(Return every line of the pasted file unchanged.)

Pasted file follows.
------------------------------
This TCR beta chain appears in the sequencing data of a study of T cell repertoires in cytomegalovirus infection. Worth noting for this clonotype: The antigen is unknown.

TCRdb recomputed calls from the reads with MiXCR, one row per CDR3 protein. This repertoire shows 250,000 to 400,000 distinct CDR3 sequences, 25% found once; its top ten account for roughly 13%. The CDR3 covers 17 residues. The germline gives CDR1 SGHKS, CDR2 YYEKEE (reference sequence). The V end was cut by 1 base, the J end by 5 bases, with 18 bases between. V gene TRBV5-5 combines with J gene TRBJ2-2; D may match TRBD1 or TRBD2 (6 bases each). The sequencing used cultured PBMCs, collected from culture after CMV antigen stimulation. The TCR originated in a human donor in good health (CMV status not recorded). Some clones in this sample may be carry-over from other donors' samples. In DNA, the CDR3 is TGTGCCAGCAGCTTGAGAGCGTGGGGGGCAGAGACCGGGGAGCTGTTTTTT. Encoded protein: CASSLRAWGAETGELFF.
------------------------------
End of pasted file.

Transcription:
This TCR beta chain appears in the sequencing data of a study of T cell repertoires in cytomegalovirus infection. Worth noting for this clonotype: The antigen is unknown.

TCRdb recomputed calls from the reads with MiXCR, one row per CDR3 protein. This repertoire shows 250,000 to 400,000 distinct CDR3 sequences, 25% found once; its top ten account for roughly 13%. The CDR3 covers 17 residues. The germline gives CDR1 SGHKS, CDR2 YYEKEE (reference sequence). The V end was cut by 1 base, the J end by 5 bases, with 18 bases between. V gene TRBV5-5 combines with J gene TRBJ2-2; D may match TRBD1 or TRBD2 (6 bases each). The sequencing used cultured PBMCs, collected from culture after CMV antigen stimulation. The TCR originated in a human donor in good health (CMV status not recorded). Some clones in this sample may be carry-over from other donors' samples. In DNA, the CDR3 is TGTGCCAGCAGCTTGAGAGCGTGGGGGGCAGAGACCGGGGAGCTGTTTTTT. Encoded protein: CASSLRAWGAETGELFF.